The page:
Next I headed over to the wildflowery area. The Blennosperma were blooming in full force and the Fremont's star lillies were just starting but still a good display. I only saw one blue dick blooming. I didn't make it over to the place where I know Fragrant Fritillary blooms about now. Lots of Cows and horses and lots of Yellow dung flies on the cow paddy's they leave behind. I still think these are beautiful flies considering their name and habit...
Went out looking for hawks and newt, found hawks but no newts. Was nice to be reminded that the Bay Area is indeed in the Pacific Northwest (and not Nevada) with all this rain. Fetid Adder's Tongue are up and in Bloom!
Was pouring rain pretty much the whole time but luckily I brought an umbrella.
These steams were bone dry most of the last year - awesome to see them looking so lush
rain stopped for a bit an unsaddled the girl to catch a Ligidium
I spend alot of time ID'ing other people's obs, but not as much welcoming new people to the site, partially because we don't have good ways to easily search for these new users.
I'm going to try using this journal post as a place to share the URLs of observations made within the last 24 hours that represent the user's first observation. The plan is I'll paste them in daily as comments on this post. And I'll plan to reference this list if I'm feeling like spending some time welcoming new users. Please feel free to join me or pass this post onto other who might want to help.
@tiwane, @carrieseltzer, @sambiology, @joelle I know you've each asked for functionality to try to locate these new users. This will be a poor mans version of it to see whether an welcoming interface for searching for this kind of new content is worth building.
From the last month:
These are very cool native endangered Oniscideans (woodlice/rollypollys) that barely make it into the US along SoCal beaches north to Capistrano Beach. The crazy thing is since these beaches are so developed they're barely hanging on. This paper describes a study that resurveyed Tylos and another native declining Oniscidean with similar habits Alloniscus perconvexus that ranges up to the Bay Area where I've found it a few times.
On Fig 2a of the paper it looked like Silver Strand Beach to the south and Torrey Pines to the north of San Diego are the last places nearby to see Tylos. I went to Silver Strand because it was nearer, but a more careful read shows that there's actually just one surviving population in the whole 'Silver Strand cell'. I talked to the authors and they confirmed that Torrey Pines is a more reliable place to find these guys (and has the added bonus of also having Alloniscus perconvexus).
Your mission, if you choose to accept it, is to avenge my tragic dip and tick Tylos punctatus in San Diego county on iNat. Sections 2.2 & 2.4 of the paper describe how to find these guys during the day (digging down under wracks ~20cm along the high tide line and looking for a pillbug about the size of your last pinky joint - I can confirm this works for Alloniscus). At night, according to Jonathan Wright who studies these:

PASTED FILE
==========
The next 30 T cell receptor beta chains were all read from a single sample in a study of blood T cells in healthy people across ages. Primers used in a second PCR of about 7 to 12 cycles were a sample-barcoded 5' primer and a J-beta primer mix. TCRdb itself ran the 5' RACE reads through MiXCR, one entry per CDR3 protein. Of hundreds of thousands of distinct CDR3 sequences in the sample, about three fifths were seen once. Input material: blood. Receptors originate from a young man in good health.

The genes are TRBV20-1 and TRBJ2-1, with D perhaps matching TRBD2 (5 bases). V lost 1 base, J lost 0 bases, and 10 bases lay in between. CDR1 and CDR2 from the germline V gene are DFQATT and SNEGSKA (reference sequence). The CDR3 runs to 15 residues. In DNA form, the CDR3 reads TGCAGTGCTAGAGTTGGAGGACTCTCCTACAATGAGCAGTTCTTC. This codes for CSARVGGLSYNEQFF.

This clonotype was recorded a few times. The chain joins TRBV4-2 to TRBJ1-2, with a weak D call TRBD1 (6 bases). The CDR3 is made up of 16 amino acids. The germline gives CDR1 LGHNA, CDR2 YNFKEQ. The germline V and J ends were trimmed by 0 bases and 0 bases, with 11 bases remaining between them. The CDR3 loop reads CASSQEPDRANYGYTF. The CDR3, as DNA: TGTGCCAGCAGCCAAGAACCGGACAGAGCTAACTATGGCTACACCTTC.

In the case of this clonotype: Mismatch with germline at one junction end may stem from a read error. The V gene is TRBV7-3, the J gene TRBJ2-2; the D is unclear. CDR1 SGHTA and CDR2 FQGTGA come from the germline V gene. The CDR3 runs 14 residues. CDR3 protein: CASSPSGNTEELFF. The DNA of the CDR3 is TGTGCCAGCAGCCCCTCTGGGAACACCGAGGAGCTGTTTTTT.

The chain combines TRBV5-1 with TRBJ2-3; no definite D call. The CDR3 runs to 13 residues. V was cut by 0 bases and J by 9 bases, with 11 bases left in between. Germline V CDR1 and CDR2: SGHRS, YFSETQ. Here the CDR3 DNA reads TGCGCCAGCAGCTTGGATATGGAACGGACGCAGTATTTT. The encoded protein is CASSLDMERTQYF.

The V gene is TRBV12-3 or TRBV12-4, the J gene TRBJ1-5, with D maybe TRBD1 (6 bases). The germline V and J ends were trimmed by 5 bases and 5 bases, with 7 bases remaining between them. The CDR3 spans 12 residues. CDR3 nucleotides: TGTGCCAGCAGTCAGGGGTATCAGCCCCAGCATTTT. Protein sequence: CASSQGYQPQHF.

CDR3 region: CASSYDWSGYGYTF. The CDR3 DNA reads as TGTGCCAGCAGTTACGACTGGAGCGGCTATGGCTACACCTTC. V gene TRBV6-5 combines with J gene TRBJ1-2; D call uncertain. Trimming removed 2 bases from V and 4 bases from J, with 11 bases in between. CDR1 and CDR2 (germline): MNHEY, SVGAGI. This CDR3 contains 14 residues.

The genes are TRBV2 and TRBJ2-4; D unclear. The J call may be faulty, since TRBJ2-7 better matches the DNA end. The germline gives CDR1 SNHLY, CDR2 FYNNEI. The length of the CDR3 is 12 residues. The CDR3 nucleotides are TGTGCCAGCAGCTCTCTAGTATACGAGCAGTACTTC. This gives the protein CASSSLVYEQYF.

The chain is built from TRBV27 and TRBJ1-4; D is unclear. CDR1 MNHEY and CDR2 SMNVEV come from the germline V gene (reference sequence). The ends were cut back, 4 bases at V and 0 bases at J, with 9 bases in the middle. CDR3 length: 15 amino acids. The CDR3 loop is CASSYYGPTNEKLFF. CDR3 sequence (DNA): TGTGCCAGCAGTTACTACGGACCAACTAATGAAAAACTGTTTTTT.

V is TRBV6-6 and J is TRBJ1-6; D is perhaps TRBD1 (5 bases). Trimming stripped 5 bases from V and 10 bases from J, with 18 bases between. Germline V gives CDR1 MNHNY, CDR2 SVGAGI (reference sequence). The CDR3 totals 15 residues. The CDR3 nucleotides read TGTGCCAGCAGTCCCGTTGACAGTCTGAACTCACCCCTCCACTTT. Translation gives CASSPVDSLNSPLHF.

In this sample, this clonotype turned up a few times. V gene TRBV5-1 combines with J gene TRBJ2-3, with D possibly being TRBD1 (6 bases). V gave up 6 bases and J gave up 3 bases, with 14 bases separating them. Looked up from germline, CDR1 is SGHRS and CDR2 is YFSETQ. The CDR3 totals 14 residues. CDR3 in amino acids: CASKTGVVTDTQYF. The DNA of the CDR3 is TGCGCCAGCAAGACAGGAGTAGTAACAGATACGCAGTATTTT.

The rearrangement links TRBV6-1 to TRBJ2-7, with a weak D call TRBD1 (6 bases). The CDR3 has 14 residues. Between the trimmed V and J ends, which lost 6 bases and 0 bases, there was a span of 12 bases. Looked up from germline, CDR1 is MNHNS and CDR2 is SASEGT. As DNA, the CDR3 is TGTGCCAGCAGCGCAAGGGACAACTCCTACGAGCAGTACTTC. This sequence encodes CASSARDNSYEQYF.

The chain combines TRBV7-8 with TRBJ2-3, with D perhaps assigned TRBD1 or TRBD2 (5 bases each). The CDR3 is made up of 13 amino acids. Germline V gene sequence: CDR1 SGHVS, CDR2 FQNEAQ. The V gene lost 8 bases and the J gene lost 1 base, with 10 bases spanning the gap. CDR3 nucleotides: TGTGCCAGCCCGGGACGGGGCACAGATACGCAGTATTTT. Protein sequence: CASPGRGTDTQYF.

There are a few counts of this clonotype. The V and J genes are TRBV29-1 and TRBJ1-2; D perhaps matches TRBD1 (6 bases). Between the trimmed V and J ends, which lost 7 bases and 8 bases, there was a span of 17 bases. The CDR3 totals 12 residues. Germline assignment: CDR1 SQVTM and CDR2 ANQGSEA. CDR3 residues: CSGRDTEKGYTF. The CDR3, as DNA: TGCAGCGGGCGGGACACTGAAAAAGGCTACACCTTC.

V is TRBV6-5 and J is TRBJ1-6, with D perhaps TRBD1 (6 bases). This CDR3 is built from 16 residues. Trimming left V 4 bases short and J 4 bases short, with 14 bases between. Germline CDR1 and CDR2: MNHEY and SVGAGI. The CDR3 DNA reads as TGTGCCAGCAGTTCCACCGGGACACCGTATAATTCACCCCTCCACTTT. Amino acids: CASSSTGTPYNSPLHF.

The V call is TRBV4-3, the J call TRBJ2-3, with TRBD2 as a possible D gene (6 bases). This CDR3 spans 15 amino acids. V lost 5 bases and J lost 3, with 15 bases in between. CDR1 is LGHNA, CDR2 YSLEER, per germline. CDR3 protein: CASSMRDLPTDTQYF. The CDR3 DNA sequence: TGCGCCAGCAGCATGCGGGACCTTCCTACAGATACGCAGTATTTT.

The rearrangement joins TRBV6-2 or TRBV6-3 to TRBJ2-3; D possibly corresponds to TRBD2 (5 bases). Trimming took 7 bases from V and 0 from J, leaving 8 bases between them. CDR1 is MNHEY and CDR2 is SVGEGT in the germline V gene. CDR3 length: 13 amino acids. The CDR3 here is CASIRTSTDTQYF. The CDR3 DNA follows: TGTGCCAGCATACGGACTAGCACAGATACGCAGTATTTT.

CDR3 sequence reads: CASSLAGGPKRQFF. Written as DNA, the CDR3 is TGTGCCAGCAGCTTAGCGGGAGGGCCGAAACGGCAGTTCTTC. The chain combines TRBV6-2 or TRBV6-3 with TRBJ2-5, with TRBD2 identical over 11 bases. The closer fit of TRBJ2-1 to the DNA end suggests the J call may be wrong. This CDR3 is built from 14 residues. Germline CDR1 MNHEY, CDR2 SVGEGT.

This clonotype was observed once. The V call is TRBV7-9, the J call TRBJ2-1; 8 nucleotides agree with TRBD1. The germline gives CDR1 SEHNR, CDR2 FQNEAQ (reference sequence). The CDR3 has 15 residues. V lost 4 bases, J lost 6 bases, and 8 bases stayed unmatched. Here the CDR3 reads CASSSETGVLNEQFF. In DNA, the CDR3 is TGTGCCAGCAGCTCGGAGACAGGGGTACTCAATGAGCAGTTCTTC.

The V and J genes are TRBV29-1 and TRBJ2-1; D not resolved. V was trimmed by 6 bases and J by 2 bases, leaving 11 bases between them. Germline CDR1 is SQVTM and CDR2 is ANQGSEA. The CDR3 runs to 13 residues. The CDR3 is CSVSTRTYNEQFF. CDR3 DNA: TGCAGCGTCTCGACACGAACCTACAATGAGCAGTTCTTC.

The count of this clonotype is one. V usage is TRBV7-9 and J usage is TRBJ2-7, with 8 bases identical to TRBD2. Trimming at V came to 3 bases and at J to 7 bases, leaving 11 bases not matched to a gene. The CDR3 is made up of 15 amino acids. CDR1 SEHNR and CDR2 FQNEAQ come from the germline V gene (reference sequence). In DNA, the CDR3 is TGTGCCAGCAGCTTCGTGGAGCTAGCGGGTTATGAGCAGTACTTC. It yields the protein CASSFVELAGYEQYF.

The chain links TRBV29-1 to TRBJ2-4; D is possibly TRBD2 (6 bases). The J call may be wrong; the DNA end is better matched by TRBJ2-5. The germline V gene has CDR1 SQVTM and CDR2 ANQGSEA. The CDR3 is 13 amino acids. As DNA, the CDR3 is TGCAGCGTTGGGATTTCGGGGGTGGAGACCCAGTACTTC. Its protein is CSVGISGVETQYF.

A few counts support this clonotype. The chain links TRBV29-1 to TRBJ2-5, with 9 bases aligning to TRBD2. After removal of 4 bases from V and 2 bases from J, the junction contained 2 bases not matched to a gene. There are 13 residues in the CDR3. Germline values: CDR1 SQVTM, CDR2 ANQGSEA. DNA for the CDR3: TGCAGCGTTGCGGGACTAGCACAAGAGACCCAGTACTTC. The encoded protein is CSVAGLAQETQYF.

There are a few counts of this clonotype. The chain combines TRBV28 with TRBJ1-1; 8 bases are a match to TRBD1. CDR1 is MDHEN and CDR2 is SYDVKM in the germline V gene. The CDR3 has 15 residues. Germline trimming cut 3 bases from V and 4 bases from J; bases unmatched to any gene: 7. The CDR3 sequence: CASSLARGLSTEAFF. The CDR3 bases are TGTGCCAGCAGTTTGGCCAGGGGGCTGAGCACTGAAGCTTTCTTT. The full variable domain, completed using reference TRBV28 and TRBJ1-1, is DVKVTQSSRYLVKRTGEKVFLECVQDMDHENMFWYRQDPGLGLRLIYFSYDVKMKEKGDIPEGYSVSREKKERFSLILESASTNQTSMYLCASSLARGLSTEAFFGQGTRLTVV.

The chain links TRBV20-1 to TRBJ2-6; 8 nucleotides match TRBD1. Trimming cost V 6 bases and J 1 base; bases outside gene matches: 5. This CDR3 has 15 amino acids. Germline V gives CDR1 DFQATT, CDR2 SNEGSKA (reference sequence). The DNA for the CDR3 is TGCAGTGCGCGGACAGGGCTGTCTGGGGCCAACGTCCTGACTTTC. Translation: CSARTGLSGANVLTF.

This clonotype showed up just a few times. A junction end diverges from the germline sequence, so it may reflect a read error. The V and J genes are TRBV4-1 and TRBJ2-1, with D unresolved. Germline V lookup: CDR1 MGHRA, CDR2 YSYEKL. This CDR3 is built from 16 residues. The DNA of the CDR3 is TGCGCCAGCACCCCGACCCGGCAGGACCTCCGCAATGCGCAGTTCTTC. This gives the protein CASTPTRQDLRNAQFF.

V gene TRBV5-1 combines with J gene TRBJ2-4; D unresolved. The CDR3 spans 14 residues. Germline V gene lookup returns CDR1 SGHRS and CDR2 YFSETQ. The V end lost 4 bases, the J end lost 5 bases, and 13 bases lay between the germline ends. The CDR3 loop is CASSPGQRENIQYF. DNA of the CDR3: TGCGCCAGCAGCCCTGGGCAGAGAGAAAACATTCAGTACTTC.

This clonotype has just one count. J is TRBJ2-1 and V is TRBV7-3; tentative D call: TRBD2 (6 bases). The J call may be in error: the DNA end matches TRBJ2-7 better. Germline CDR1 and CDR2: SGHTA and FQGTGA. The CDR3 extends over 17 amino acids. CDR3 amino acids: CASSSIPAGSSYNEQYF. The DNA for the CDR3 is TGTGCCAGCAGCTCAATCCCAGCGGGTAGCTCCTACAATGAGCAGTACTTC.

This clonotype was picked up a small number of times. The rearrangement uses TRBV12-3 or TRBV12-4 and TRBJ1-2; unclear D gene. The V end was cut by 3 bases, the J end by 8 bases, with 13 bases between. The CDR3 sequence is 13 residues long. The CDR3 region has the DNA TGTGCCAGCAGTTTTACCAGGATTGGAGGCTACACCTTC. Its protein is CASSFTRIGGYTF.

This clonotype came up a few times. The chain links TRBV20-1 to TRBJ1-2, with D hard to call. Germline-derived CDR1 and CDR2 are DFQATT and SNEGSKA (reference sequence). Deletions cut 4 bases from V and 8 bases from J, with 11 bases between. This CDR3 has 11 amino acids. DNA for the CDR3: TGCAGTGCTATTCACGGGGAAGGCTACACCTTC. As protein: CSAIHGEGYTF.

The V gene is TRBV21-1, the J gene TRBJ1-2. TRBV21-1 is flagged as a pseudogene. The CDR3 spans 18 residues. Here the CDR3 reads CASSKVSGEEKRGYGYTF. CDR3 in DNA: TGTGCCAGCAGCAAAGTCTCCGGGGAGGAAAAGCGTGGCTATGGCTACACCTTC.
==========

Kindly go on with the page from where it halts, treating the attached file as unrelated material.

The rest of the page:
"I haven't searched for Tylos in the San Diego area, but they should be common there. Any quieter sandy beach would be good habitat. Torrey Pines State Beach looks promising. Just scan the debris along the strand line from the previous high tide after sundown; I've usually found them when it's completely dark - 1-2h after sunset - and they should be active most of the night. Depending on the beach, you may find Alloniscus much commoner than Tylos or vice versa. I've not been able to differentiate their specific habitat requirements, though they are usually found together. Both are beautiful animals! I've found Tylos in the highest densities at Malibu Beach, though this is near their northern limit, so I suspect the San Diego area might be even better. I do worry, however, about the increasing use of SUVs to patrol beaches and the impact this may have on the populations of both these species. I've not found them in a long stretch of Huntington Beach where such traffic is heavy."
If you guys are successful, I'll commit to a similar Bay Area mission of your choosing...
My 5 month old finally seems big enough to fit in one of those little backpack carrier things that I inherited from my brother. So Jess and I tested it out by hiking from the East entrance to Phoenix Lake (off Crown Road) all the way to and around Lake Lagunitas and back. It was a great success. Naturalizing is a lot easier with the baby up high and in back like that. It was previously hard to bend over and take pictures with her strapped in the front.
My targets for the trip were Viola ocellata and Romanzoffia californica around Lake Lagunitas which I read about in Sharon Salisbury's May 1, 2010 trip report and Calochortus uniflorus in the Lagunitas Meadows I read about in Calen Hall's April 13, 2005 post. I saw all 3 (all new to me) and also Castilleja ambigua growing alongside the Calochortus uniflorus in the meadows.
Other highlights were swarms of Adela septentrionella on a blooming hawthorn and their surrounding ocean spray host plant. I also finally got a good pic of Beaverpond Baskettail - my last encounter with this species was really frustrating because they didn't land at all! My comical highlight from the trip was this little beetle threesome from swarms on a white douglas iris. Anyone know what kind of beetle they are?